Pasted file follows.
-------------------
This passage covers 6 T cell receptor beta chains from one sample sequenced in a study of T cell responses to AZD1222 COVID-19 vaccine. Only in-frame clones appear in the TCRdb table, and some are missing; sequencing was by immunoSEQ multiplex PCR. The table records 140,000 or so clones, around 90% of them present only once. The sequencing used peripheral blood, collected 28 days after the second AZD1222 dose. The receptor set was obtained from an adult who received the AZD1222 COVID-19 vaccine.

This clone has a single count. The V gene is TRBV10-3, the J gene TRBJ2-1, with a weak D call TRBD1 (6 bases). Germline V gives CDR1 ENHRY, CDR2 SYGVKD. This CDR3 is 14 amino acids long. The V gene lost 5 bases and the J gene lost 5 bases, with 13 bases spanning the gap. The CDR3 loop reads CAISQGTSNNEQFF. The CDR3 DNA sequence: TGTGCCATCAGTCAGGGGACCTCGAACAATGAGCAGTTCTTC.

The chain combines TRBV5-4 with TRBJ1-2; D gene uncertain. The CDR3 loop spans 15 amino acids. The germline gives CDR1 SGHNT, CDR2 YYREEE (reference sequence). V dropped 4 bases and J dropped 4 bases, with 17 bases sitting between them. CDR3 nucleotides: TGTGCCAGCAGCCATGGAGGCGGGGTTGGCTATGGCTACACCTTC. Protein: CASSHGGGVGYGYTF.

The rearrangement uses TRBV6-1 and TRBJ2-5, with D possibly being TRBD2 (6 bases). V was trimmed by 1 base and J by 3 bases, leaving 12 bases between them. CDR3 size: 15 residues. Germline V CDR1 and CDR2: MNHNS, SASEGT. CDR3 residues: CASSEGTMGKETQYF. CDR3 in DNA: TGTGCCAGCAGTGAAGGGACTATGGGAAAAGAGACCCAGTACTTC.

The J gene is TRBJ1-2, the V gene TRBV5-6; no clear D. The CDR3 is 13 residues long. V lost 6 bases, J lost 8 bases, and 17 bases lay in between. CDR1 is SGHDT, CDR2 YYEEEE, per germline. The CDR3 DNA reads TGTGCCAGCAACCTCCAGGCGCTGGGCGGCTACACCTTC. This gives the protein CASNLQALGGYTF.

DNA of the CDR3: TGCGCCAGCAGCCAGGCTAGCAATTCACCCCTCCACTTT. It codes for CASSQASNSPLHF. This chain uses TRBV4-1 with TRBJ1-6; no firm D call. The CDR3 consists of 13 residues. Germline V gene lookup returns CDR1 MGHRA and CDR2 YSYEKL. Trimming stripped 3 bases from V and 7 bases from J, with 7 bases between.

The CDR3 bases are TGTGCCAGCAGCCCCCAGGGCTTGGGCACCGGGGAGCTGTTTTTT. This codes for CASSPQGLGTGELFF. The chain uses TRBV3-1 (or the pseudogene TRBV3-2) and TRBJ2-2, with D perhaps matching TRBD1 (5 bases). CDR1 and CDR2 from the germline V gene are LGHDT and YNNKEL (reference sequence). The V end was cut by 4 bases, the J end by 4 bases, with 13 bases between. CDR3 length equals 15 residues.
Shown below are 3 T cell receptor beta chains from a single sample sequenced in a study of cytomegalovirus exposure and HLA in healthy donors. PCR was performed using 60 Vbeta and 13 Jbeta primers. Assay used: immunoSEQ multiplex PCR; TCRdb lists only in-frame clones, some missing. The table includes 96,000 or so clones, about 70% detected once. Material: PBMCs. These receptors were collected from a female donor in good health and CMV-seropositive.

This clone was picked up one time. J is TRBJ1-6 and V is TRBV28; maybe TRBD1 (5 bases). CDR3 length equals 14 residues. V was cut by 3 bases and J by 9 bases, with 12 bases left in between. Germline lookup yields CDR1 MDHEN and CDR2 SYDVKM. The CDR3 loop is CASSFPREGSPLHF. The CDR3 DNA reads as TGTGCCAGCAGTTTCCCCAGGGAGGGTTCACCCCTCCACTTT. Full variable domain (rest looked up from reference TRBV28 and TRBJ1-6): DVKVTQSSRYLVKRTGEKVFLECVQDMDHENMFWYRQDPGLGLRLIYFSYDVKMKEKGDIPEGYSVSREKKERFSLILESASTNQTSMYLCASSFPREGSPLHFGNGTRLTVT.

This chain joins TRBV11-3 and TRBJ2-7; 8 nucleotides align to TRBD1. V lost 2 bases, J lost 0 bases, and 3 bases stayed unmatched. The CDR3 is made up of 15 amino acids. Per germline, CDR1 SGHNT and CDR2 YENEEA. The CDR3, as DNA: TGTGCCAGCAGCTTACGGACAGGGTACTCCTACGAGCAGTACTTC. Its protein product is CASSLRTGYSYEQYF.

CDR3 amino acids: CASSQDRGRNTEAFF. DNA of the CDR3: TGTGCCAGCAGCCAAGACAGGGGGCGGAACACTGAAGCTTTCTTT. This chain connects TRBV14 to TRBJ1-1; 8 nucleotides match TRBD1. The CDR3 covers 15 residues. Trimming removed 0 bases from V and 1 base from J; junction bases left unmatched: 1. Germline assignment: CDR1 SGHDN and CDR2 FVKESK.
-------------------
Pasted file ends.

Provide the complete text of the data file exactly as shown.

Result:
This passage covers 6 T cell receptor beta chains from one sample sequenced in a study of T cell responses to AZD1222 COVID-19 vaccine. Only in-frame clones appear in the TCRdb table, and some are missing; sequencing was by immunoSEQ multiplex PCR. The table records 140,000 or so clones, around 90% of them present only once. The sequencing used peripheral blood, collected 28 days after the second AZD1222 dose. The receptor set was obtained from an adult who received the AZD1222 COVID-19 vaccine.

This clone has a single count. The V gene is TRBV10-3, the J gene TRBJ2-1, with a weak D call TRBD1 (6 bases). Germline V gives CDR1 ENHRY, CDR2 SYGVKD. This CDR3 is 14 amino acids long. The V gene lost 5 bases and the J gene lost 5 bases, with 13 bases spanning the gap. The CDR3 loop reads CAISQGTSNNEQFF. The CDR3 DNA sequence: TGTGCCATCAGTCAGGGGACCTCGAACAATGAGCAGTTCTTC.

The chain combines TRBV5-4 with TRBJ1-2; D gene uncertain. The CDR3 loop spans 15 amino acids. The germline gives CDR1 SGHNT, CDR2 YYREEE (reference sequence). V dropped 4 bases and J dropped 4 bases, with 17 bases sitting between them. CDR3 nucleotides: TGTGCCAGCAGCCATGGAGGCGGGGTTGGCTATGGCTACACCTTC. Protein: CASSHGGGVGYGYTF.

The rearrangement uses TRBV6-1 and TRBJ2-5, with D possibly being TRBD2 (6 bases). V was trimmed by 1 base and J by 3 bases, leaving 12 bases between them. CDR3 size: 15 residues. Germline V CDR1 and CDR2: MNHNS, SASEGT. CDR3 residues: CASSEGTMGKETQYF. CDR3 in DNA: TGTGCCAGCAGTGAAGGGACTATGGGAAAAGAGACCCAGTACTTC.

The J gene is TRBJ1-2, the V gene TRBV5-6; no clear D. The CDR3 is 13 residues long. V lost 6 bases, J lost 8 bases, and 17 bases lay in between. CDR1 is SGHDT, CDR2 YYEEEE, per germline. The CDR3 DNA reads TGTGCCAGCAACCTCCAGGCGCTGGGCGGCTACACCTTC. This gives the protein CASNLQALGGYTF.

DNA of the CDR3: TGCGCCAGCAGCCAGGCTAGCAATTCACCCCTCCACTTT. It codes for CASSQASNSPLHF. This chain uses TRBV4-1 with TRBJ1-6; no firm D call. The CDR3 consists of 13 residues. Germline V gene lookup returns CDR1 MGHRA and CDR2 YSYEKL. Trimming stripped 3 bases from V and 7 bases from J, with 7 bases between.

The CDR3 bases are TGTGCCAGCAGCCCCCAGGGCTTGGGCACCGGGGAGCTGTTTTTT. This codes for CASSPQGLGTGELFF. The chain uses TRBV3-1 (or the pseudogene TRBV3-2) and TRBJ2-2, with D perhaps matching TRBD1 (5 bases). CDR1 and CDR2 from the germline V gene are LGHDT and YNNKEL (reference sequence). The V end was cut by 4 bases, the J end by 4 bases, with 13 bases between. CDR3 length equals 15 residues.
Shown below are 3 T cell receptor beta chains from a single sample sequenced in a study of cytomegalovirus exposure and HLA in healthy donors. PCR was performed using 60 Vbeta and 13 Jbeta primers. Assay used: immunoSEQ multiplex PCR; TCRdb lists only in-frame clones, some missing. The table includes 96,000 or so clones, about 70% detected once. Material: PBMCs. These receptors were collected from a female donor in good health and CMV-seropositive.

This clone was picked up one time. J is TRBJ1-6 and V is TRBV28; maybe TRBD1 (5 bases). CDR3 length equals 14 residues. V was cut by 3 bases and J by 9 bases, with 12 bases left in between. Germline lookup yields CDR1 MDHEN and CDR2 SYDVKM. The CDR3 loop is CASSFPREGSPLHF. The CDR3 DNA reads as TGTGCCAGCAGTTTCCCCAGGGAGGGTTCACCCCTCCACTTT. Full variable domain (rest looked up from reference TRBV28 and TRBJ1-6): DVKVTQSSRYLVKRTGEKVFLECVQDMDHENMFWYRQDPGLGLRLIYFSYDVKMKEKGDIPEGYSVSREKKERFSLILESASTNQTSMYLCASSFPREGSPLHFGNGTRLTVT.

This chain joins TRBV11-3 and TRBJ2-7; 8 nucleotides align to TRBD1. V lost 2 bases, J lost 0 bases, and 3 bases stayed unmatched. The CDR3 is made up of 15 amino acids. Per germline, CDR1 SGHNT and CDR2 YENEEA. The CDR3, as DNA: TGTGCCAGCAGCTTACGGACAGGGTACTCCTACGAGCAGTACTTC. Its protein product is CASSLRTGYSYEQYF.

CDR3 amino acids: CASSQDRGRNTEAFF. DNA of the CDR3: TGTGCCAGCAGCCAAGACAGGGGGCGGAACACTGAAGCTTTCTTT. This chain connects TRBV14 to TRBJ1-1; 8 nucleotides match TRBD1. The CDR3 covers 15 residues. Trimming removed 0 bases from V and 1 base from J; junction bases left unmatched: 1. Germline assignment: CDR1 SGHDN and CDR2 FVKESK.